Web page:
An installation that explores the gallery as a social construction. Through observation of the gallery architecture and research into its history I developed an installation that exposed the gallery – windows that existed but were ignored, artifacts that were unearthed and moved. The room could have simply been a classroom if the room had been labeled as such, but since it is labeled a fine art gallery people enter it in a different way and have different expectations from it.

I explored the six major planes of the gallery cube – ceiling, floor and walls by investigating the surfaces and drawing attention to what existed behind the surfaces. I drilled holes in the drywall, exposing the window behind and created a camera lucida by projecting through a lens onto frosted plexiglass. A security monitor recorded the adjacent closet housing the gallery coordinator.

The installation emitted a drone sound and remained that way until a person entered the cube. Upon entering, sensors detected their presence and allowed them to ‘perform’ the cube by using their body to distort the video and audio. The video was a live feed and would capture images of the last person who activated the central cube, keeping their image static until the next subject entered the space. The sensor was a Theremin and has subsequently been used in performances of Temporal Interference.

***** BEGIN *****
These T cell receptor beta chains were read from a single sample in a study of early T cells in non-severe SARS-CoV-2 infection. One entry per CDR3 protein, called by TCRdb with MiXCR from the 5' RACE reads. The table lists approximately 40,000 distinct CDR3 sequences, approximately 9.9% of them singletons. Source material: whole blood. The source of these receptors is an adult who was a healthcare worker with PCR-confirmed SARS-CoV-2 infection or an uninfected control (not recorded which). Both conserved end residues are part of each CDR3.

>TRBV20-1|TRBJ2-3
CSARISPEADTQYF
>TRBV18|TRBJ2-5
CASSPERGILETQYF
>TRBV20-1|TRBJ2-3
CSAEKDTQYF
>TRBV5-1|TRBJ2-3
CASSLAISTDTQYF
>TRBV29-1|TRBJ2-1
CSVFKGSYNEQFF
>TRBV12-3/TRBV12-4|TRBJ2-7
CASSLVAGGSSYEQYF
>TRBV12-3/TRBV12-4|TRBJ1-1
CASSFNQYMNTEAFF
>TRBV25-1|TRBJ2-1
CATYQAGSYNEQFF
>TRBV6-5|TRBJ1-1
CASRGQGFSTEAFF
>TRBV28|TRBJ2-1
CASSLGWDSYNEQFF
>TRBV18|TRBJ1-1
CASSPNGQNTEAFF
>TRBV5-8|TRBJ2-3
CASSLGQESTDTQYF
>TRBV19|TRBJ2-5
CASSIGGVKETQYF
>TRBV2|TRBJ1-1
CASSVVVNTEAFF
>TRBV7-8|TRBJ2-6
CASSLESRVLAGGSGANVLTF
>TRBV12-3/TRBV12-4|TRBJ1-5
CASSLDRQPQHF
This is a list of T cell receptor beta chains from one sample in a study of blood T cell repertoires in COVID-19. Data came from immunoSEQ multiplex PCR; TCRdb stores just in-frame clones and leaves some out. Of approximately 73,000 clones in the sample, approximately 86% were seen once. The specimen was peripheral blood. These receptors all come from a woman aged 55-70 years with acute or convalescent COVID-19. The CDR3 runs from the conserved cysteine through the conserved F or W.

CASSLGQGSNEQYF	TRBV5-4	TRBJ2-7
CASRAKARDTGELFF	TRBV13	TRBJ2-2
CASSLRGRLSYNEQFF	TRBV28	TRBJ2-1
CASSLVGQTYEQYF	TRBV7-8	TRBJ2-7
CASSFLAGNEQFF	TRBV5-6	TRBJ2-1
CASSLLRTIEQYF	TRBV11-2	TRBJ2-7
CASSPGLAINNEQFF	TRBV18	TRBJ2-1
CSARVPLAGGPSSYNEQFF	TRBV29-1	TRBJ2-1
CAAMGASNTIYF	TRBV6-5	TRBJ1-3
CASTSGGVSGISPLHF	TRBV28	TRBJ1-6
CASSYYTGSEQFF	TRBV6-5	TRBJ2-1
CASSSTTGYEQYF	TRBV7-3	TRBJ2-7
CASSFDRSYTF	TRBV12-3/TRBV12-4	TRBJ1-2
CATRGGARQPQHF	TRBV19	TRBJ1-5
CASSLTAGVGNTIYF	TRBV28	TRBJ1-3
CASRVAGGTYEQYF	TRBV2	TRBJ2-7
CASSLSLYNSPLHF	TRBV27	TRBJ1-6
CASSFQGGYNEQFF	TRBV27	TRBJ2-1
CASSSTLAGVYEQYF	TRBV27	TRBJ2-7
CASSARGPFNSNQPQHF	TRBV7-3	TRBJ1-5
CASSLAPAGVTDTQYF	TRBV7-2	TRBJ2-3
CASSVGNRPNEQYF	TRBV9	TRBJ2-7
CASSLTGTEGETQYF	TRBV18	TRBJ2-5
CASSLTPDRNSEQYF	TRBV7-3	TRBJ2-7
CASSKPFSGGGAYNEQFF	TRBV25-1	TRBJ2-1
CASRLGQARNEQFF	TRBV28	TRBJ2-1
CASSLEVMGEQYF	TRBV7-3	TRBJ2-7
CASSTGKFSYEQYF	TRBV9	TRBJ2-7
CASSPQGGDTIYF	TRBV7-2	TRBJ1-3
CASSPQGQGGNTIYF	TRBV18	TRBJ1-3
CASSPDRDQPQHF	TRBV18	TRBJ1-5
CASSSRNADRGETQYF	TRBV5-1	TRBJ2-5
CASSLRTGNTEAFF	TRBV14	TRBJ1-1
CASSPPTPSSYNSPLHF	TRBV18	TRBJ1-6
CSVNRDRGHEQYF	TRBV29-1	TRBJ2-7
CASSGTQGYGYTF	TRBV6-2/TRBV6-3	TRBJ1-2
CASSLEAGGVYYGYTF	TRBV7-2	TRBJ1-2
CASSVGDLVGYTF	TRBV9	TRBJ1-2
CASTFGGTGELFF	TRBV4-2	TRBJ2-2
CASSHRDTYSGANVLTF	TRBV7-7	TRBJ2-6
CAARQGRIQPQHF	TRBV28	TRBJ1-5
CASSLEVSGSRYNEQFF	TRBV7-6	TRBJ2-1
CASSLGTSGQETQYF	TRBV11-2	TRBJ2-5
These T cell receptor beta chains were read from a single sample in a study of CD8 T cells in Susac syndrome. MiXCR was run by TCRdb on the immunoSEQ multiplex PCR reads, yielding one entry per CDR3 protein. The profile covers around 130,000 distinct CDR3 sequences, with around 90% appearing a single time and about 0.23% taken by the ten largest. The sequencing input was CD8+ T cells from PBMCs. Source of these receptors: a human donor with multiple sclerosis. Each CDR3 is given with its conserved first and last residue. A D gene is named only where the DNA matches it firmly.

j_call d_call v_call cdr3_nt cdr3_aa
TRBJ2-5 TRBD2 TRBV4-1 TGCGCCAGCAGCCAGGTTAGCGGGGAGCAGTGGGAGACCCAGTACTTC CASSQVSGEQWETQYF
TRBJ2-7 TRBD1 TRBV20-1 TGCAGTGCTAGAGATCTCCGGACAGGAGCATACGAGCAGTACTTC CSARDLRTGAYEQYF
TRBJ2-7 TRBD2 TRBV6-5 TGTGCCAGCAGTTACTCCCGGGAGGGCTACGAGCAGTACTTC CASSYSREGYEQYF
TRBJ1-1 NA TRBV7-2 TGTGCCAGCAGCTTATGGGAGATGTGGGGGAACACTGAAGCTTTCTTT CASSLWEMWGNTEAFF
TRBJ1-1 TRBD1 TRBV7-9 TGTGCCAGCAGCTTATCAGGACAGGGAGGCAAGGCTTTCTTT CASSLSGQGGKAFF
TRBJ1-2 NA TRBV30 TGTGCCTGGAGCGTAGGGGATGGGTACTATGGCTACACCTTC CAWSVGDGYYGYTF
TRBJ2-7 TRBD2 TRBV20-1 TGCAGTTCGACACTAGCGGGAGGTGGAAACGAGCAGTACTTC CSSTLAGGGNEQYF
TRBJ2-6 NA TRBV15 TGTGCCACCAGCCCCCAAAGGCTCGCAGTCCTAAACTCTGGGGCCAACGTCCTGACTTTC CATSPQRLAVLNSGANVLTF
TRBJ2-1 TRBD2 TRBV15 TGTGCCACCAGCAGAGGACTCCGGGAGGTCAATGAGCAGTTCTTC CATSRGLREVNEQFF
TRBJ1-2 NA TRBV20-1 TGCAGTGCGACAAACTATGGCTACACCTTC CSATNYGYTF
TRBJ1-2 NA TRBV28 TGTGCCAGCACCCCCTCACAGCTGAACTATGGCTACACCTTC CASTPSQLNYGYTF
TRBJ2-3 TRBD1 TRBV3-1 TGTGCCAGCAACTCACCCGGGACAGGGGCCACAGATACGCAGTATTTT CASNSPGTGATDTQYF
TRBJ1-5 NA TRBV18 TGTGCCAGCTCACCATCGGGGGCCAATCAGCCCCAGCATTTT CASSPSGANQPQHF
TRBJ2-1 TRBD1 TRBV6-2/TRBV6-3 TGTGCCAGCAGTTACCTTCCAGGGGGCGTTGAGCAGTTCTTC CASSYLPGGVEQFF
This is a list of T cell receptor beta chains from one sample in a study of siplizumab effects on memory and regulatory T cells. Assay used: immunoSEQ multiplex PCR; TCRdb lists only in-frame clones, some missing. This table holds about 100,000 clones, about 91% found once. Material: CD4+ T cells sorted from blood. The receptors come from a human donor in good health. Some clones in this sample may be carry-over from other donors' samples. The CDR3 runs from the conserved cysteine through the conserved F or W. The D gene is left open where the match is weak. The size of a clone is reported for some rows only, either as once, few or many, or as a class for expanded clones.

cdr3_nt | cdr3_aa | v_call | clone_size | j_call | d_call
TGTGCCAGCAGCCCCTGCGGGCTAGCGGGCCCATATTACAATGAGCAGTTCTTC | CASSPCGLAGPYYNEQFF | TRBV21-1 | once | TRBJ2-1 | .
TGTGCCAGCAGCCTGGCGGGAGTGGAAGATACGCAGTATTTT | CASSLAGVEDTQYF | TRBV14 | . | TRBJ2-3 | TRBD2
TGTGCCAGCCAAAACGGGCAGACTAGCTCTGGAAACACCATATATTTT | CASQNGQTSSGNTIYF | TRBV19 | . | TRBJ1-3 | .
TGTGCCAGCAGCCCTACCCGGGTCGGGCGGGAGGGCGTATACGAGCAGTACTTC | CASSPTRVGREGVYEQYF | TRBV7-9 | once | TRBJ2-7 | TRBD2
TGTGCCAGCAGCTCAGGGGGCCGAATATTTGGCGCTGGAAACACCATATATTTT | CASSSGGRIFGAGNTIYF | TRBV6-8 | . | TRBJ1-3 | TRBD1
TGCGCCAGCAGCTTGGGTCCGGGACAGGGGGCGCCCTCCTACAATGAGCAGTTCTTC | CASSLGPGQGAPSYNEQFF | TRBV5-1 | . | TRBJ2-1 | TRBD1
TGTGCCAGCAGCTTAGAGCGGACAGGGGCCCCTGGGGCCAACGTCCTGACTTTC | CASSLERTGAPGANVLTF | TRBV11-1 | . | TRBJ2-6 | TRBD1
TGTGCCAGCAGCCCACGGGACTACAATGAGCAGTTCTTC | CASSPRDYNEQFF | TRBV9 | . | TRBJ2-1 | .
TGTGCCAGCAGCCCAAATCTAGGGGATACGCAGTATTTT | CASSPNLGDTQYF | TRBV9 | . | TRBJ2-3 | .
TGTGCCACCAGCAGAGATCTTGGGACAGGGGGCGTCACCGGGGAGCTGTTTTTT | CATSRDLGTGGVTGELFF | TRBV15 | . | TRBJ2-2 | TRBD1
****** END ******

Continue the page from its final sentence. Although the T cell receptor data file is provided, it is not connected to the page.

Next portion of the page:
media: theremin, arrowhead, fabric, oil on panel, acrylic, steel, monitors, 5-channel sound; dimensions: variable, completed: 2006